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December 12, 2022 58 min

It’s been ten years since the massacre at Sandy Hook elementary where 20 children and 6 adults were murdered in an act of public gun violence. While we’ve got your attention in this flurry of ten year anniversary media reports, Sandy Hook parent survivor Nelba Márquez-Greene wants you to know what survival really looks like. 


This is a re-release of the first episode of season two. On this week’s show, Nelba and I discuss what it’s like to live such a public grief, and what it means to find joy - and hope - in an often violent world. 

In this episode we cover: 

  • Supporting each other: the difference between an “inside the house” friend and an “on the porch” friend. 
  • Why no single form of advocacy for survivors is right for all survivors 
  • What’s missing from our ideas about “resilience”
  • Where your money goes when you donate funds in the wake of a tragedy
  • The importance of telling your own story in the ways you want to tell it (no matter who demands a soundbite) 
  • What to do when the next act of gun violence happens

Notable quotes: 

  • “My son was eight when his sister was murdered. He has every reason to not hope. In this country, boys who look like him are murdered with impunity more often than we report. And my son still has hope. And that gives me great hope when I can't find it.” - Nelba Márquez-Greene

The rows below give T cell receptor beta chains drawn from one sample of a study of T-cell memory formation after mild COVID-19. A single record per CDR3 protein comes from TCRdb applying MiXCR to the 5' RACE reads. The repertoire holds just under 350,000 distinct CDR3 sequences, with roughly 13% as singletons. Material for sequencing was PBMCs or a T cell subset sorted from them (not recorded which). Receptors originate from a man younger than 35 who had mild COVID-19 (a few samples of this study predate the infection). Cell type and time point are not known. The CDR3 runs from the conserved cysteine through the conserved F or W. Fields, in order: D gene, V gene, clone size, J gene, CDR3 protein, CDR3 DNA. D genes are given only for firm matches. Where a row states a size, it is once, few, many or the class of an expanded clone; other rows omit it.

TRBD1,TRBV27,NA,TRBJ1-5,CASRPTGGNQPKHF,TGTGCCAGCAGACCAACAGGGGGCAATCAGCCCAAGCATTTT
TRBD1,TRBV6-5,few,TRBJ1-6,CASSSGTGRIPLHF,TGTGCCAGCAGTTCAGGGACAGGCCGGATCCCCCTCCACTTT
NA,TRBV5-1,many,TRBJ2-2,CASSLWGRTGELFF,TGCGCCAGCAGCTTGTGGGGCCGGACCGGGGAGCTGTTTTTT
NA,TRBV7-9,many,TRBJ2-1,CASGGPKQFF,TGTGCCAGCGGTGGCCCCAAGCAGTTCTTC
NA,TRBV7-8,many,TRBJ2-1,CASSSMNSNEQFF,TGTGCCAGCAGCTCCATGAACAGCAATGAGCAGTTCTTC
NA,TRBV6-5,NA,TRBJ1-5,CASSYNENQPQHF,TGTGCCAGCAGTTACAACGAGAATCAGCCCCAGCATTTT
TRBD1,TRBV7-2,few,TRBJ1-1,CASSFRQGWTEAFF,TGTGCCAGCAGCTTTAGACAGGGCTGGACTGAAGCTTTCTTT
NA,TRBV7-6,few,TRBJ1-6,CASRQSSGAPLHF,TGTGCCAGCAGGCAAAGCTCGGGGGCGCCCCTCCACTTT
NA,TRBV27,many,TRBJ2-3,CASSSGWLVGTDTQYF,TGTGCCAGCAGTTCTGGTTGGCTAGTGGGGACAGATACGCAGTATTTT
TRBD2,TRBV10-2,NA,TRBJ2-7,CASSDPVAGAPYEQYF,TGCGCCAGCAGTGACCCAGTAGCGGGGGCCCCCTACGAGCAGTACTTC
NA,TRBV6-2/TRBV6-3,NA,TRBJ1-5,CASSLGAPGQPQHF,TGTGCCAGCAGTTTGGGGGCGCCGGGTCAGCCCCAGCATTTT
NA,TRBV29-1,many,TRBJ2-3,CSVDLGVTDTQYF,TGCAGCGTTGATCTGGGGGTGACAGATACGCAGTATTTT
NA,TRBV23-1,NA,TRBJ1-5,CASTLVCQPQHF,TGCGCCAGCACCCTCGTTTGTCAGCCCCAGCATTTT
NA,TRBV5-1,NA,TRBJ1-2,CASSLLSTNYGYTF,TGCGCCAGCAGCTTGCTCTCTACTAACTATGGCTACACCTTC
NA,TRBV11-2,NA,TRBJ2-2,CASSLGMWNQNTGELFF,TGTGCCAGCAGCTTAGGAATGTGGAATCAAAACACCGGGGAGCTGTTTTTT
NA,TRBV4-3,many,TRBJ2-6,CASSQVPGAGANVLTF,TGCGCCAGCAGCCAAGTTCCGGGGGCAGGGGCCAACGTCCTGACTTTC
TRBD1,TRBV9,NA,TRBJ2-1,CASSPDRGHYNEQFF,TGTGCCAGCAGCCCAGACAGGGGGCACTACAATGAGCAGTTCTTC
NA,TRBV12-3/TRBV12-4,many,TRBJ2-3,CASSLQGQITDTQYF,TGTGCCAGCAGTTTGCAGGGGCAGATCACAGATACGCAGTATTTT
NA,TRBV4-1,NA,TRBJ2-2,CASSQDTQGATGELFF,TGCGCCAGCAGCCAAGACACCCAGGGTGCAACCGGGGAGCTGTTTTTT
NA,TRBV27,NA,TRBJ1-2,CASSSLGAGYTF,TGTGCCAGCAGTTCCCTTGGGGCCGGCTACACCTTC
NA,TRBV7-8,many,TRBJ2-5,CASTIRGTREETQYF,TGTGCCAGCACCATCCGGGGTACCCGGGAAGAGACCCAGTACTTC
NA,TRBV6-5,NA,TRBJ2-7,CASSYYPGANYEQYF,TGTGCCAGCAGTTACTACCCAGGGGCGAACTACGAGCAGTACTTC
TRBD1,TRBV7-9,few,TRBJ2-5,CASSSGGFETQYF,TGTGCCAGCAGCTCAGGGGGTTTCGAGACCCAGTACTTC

• “What’s the aim of a media outlet, or a news outlet, when they tell a specific (often traumatic) story? Like, yes, they want clicks & advertising, but they need emotional impact to get those clicks. Do you know what has emotional impact? The f*cking truth.” - Megan Devine

About our guest: Nelba Márquez-Greene is a licensed Marriage and Family Therapist specializing in grief, loss, trauma and their impact on individuals and systems. What her official bio doesn’t say is that her child was murdered at Sandy Hook Elementary. 


In 2018, she was profiled as one of “100 Women of Color” and a YWCA (CT) Women’s Leadership Award recipient. She was featured in People Magazine’s October 2019 issue as one of Ten Women Changing the World and also recognized by Chelsea Clinton and Hillary Clinton in their Book of Gutsy Women.


Find Nelba at

Follow her on Instagram and Facebook @anagraceproject 

Follow her on Twitter at @Nelba_MG and @anagraceproject 


Additional resources


There are many organizations fighting to end gun violence. Here are just a few: 

Moms Demand Action, Change the Ref, and Brady United. As Nelba suggested, if you want to support survivors of gun violence, find ways to support survivors in underserved communities, especially if their tragedy didn’t make the national news. 


Get in touch:


Thanks for listening to this week’s episode of Here After with Megan Devine. Tune in, subscribe, leave a review, send in your questions, and share the show with everyone you know. Together, we can make things better, even when they can’t be made right. 


Have a question, comment, or a topic you’d like us to cover? call us at (323) 643-3768 or visit


For more information, including clinical training and consulting, visit us at


For grief support & education, follow us at @refugeingrief on IG, FB, TW, and @hereafterpod on TT


Check out Megan’s best-selling books - It’s Okay That You're Not Okay and How to Carry What Can’t Be Fixed

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